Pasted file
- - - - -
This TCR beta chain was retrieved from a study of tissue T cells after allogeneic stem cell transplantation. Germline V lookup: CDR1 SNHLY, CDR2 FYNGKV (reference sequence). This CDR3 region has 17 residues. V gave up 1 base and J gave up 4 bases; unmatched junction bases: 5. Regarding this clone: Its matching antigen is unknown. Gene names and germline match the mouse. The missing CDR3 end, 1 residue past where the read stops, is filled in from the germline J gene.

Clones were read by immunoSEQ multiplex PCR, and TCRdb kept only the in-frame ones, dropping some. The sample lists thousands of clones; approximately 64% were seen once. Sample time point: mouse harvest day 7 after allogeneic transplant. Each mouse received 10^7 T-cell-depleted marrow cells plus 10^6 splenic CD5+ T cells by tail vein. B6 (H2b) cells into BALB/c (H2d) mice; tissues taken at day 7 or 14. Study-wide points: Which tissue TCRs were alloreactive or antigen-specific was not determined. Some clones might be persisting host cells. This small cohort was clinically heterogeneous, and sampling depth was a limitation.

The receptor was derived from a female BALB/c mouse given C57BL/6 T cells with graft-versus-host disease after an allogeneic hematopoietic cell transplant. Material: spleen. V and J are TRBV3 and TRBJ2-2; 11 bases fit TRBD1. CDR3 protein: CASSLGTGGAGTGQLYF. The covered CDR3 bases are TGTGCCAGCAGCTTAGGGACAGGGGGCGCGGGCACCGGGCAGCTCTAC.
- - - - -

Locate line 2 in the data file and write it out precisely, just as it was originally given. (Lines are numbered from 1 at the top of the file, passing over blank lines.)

Clones were read by immunoSEQ multiplex PCR, and TCRdb kept only the in-frame ones, dropping some. The sample lists thousands of clones; approximately 64% were seen once. Sample time point: mouse harvest day 7 after allogeneic transplant. Each mouse received 10^7 T-cell-depleted marrow cells plus 10^6 splenic CD5+ T cells by tail vein. B6 (H2b) cells into BALB/c (H2d) mice; tissues taken at day 7 or 14. Study-wide points: Which tissue TCRs were alloreactive or antigen-specific was not determined. Some clones might be persisting host cells. This small cohort was clinically heterogeneous, and sampling depth was a limitation.